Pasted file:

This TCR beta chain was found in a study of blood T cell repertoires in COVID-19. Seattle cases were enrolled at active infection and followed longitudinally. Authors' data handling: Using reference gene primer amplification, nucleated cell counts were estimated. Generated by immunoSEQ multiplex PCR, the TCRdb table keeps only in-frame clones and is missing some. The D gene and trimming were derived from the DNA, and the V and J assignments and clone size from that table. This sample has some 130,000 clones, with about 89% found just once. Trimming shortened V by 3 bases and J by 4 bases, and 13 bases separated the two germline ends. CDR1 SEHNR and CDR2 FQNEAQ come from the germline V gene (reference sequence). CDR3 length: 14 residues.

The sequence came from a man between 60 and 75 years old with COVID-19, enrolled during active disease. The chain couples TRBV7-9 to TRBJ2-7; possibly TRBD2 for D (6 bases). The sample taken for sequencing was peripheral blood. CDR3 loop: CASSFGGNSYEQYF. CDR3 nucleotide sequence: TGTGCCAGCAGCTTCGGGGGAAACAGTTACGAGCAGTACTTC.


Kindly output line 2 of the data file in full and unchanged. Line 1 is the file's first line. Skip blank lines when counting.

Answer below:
The sequence came from a man between 60 and 75 years old with COVID-19, enrolled during active disease. The chain couples TRBV7-9 to TRBJ2-7; possibly TRBD2 for D (6 bases). The sample taken for sequencing was peripheral blood. CDR3 loop: CASSFGGNSYEQYF. CDR3 nucleotide sequence: TGTGCCAGCAGCTTCGGGGGAAACAGTTACGAGCAGTACTTC.